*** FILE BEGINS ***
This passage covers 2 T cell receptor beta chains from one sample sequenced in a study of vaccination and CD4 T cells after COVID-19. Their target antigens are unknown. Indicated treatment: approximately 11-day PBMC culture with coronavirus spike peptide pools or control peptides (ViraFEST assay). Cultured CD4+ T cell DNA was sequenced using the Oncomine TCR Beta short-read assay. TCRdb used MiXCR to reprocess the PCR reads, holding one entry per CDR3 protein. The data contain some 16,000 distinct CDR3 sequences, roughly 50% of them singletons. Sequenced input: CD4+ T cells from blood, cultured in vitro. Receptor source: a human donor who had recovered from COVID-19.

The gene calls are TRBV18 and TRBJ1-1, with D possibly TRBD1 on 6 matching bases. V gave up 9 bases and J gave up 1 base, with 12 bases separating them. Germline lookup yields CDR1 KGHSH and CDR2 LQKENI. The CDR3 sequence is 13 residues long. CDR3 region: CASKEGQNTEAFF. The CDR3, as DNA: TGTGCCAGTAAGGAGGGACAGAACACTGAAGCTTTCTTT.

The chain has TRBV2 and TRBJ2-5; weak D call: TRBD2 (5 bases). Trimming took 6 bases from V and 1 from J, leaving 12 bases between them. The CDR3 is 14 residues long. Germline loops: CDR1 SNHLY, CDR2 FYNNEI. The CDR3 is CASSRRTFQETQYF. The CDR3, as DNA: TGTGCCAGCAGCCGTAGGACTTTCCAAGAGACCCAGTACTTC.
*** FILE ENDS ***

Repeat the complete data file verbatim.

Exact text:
This passage covers 2 T cell receptor beta chains from one sample sequenced in a study of vaccination and CD4 T cells after COVID-19. Their target antigens are unknown. Indicated treatment: approximately 11-day PBMC culture with coronavirus spike peptide pools or control peptides (ViraFEST assay). Cultured CD4+ T cell DNA was sequenced using the Oncomine TCR Beta short-read assay. TCRdb used MiXCR to reprocess the PCR reads, holding one entry per CDR3 protein. The data contain some 16,000 distinct CDR3 sequences, roughly 50% of them singletons. Sequenced input: CD4+ T cells from blood, cultured in vitro. Receptor source: a human donor who had recovered from COVID-19.

The gene calls are TRBV18 and TRBJ1-1, with D possibly TRBD1 on 6 matching bases. V gave up 9 bases and J gave up 1 base, with 12 bases separating them. Germline lookup yields CDR1 KGHSH and CDR2 LQKENI. The CDR3 sequence is 13 residues long. CDR3 region: CASKEGQNTEAFF. The CDR3, as DNA: TGTGCCAGTAAGGAGGGACAGAACACTGAAGCTTTCTTT.

The chain has TRBV2 and TRBJ2-5; weak D call: TRBD2 (5 bases). Trimming took 6 bases from V and 1 from J, leaving 12 bases between them. The CDR3 is 14 residues long. Germline loops: CDR1 SNHLY, CDR2 FYNNEI. The CDR3 is CASSRRTFQETQYF. The CDR3, as DNA: TGTGCCAGCAGCCGTAGGACTTTCCAAGAGACCCAGTACTTC.